Why Are Some Liquors Called 'Spirits'?
According to VinePair, one theory suggests that we call some liquors spirits because of alcohol’s association with one spirit in particular: the Holy Spirit, which, together with God and Jesus, forms the Holy Trinity in most Christian denominations. This theory is based primarily on certain places in the Bible where the effects of the Holy Spirit are juxtaposed with alcohol’s effects. In the New Testament, for example, when Jesus’s disciples are “filled with the Holy Spirit” during Pentecost and begin to speak in other languages, some bystanders jokingly write off their strange behavior as a symptom of having drunk too much wine.
A more likely explanation has to do with the etymology of the word alcohol, which is thought to have come from either of two old Arabic words. As Scientific American reports, the first option is al-ghawl, which literally means spirit and is even mentioned in the Qur’an as a spirit or demon that imbues wine with its intoxicating effects.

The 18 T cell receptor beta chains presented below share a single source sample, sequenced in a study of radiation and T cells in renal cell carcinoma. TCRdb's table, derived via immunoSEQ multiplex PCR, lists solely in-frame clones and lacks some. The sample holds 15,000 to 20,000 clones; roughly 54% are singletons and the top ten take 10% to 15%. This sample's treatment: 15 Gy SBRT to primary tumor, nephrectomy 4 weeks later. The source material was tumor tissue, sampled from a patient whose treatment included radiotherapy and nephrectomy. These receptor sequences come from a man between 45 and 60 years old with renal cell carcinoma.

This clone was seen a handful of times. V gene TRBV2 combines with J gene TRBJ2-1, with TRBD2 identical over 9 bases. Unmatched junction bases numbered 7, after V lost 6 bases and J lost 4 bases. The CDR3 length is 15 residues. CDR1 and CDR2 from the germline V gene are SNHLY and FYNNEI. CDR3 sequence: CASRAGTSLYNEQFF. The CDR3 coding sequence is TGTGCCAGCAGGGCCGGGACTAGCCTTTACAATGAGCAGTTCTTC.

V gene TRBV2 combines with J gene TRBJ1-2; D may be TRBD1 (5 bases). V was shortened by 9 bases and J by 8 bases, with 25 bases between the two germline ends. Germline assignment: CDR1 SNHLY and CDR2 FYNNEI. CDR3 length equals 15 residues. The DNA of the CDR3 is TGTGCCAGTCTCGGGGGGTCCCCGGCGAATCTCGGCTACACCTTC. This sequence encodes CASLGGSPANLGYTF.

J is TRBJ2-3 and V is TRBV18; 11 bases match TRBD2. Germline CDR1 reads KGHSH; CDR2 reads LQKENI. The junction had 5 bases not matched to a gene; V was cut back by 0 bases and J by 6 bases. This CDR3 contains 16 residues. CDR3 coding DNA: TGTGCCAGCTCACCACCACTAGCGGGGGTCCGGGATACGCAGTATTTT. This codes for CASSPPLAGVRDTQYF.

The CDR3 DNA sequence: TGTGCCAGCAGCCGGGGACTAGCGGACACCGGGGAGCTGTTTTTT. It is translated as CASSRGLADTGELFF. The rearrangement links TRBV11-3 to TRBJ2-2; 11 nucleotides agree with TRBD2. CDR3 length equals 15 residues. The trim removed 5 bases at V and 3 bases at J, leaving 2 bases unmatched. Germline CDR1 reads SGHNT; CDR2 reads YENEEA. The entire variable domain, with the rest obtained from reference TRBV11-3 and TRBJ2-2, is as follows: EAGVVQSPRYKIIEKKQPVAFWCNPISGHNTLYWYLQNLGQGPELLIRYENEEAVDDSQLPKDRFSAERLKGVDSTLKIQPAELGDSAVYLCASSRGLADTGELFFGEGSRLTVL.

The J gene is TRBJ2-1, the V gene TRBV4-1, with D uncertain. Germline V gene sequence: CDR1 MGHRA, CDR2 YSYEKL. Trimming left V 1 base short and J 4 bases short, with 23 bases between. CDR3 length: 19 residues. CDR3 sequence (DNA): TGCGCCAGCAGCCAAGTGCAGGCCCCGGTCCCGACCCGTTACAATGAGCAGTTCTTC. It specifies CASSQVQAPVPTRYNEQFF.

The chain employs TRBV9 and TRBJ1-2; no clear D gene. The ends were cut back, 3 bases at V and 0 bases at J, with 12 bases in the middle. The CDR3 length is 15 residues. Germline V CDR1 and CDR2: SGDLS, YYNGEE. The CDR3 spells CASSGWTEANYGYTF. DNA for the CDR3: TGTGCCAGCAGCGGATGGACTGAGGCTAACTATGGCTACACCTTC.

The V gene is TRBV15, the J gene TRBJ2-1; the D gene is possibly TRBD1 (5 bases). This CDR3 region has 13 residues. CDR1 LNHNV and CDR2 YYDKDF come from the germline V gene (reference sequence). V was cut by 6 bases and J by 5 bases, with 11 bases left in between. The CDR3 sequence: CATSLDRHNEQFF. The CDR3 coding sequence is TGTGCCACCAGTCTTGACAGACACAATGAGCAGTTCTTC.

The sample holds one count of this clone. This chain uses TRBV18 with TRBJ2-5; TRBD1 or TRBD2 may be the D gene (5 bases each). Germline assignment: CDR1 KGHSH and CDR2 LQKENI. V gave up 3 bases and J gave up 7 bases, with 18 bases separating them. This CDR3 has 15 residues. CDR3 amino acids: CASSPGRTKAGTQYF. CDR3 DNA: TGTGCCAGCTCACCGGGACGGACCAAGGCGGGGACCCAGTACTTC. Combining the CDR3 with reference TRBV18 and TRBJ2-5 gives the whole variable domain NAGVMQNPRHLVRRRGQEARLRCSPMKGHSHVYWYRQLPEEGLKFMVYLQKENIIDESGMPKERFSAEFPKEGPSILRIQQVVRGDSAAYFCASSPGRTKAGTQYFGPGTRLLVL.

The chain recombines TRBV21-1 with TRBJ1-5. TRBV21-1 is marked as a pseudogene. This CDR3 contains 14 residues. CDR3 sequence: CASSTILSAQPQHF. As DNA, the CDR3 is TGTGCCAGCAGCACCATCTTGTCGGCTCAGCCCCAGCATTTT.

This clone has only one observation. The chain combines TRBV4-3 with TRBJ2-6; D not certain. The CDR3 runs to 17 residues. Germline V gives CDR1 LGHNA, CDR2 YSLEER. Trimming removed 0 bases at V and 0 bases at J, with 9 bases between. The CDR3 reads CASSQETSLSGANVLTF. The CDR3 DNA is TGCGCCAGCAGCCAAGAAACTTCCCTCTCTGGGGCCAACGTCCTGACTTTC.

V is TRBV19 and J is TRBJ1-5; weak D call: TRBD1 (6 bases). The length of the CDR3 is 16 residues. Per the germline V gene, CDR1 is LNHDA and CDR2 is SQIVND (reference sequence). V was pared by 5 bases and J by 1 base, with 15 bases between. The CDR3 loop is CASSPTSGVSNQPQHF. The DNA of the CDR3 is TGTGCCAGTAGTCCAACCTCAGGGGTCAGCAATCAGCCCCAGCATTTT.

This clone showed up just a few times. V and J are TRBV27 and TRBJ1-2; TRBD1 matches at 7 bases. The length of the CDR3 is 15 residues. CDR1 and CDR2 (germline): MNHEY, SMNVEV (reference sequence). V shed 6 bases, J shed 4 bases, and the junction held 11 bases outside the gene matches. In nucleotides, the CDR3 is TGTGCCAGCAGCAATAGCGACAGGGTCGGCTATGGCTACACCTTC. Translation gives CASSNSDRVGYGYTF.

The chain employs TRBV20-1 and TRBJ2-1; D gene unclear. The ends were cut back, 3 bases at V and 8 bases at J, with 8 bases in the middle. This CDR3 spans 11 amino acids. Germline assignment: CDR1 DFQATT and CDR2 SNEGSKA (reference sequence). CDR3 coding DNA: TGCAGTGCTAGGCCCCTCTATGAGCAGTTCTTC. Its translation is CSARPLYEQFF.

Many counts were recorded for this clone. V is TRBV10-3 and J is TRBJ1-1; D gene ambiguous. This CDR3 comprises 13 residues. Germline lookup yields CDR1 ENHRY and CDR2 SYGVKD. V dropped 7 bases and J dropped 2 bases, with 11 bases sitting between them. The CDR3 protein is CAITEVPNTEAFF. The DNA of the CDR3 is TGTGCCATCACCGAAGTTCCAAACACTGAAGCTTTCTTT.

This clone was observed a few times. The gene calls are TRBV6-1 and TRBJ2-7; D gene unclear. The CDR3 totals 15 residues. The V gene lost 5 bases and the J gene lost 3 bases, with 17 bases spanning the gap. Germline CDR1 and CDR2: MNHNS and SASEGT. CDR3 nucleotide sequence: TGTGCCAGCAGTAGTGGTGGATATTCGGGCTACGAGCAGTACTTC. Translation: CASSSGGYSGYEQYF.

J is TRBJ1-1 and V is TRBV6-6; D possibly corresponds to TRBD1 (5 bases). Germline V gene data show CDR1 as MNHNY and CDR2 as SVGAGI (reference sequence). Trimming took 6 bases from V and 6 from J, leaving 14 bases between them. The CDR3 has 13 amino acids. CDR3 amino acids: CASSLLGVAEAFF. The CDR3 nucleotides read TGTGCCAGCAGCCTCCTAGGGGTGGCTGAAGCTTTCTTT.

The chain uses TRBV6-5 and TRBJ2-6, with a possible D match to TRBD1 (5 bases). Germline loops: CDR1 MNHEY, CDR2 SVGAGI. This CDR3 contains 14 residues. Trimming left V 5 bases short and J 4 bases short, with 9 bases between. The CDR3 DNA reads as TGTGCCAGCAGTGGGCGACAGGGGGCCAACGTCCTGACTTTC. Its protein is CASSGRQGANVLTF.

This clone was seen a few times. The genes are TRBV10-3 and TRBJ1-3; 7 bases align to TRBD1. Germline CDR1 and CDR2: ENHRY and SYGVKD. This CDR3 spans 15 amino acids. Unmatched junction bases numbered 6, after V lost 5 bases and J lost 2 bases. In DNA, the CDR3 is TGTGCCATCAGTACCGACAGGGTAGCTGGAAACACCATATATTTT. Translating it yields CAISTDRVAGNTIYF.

Though that origin story seems logical enough, the second option, al-koh’l, is pretty plausible, too. The word al-koh’l described an eyeliner made from a black powdery mineral called stibnite. Since the method of transforming stibnite into makeup was similar to how people distilled liquids, al-koh’l may have gotten co-opted to mean “anything that was distilled.” When alcohol showed up in English during the 16th century, it was used to describe the spirit or essence distilled from some other substance, as in “alcohol of wine.” All things considered, it’s not surprising that people eventually just started calling those spirits “spirits.”
虽然上述起源故事似乎很合乎逻辑，不过，第二种可能也相当合理，即spirits与al－koh‘l的词源相关。Al-koh'l指一种眼线笔，它是由一种被称为辉锑矿的黑色粉状矿物制成的。由于将辉锑矿转化为化妆品的方法类似于人们蒸馏液体的方法，因此al-koh'l可以指“任何蒸馏过的东西”。16世纪，当 alcohol 在英语中出现时，这个词被用来描述从其他物质中蒸馏出的精髓（spirit）或精华，如“alcohol of wine（葡萄酒的精华）”。综上所述，人们最终将这些酒称为“spirits”也就没什么奇怪的了。
Yellow Rice Wine或Shaoxing Wine
Imported Wines and Liquors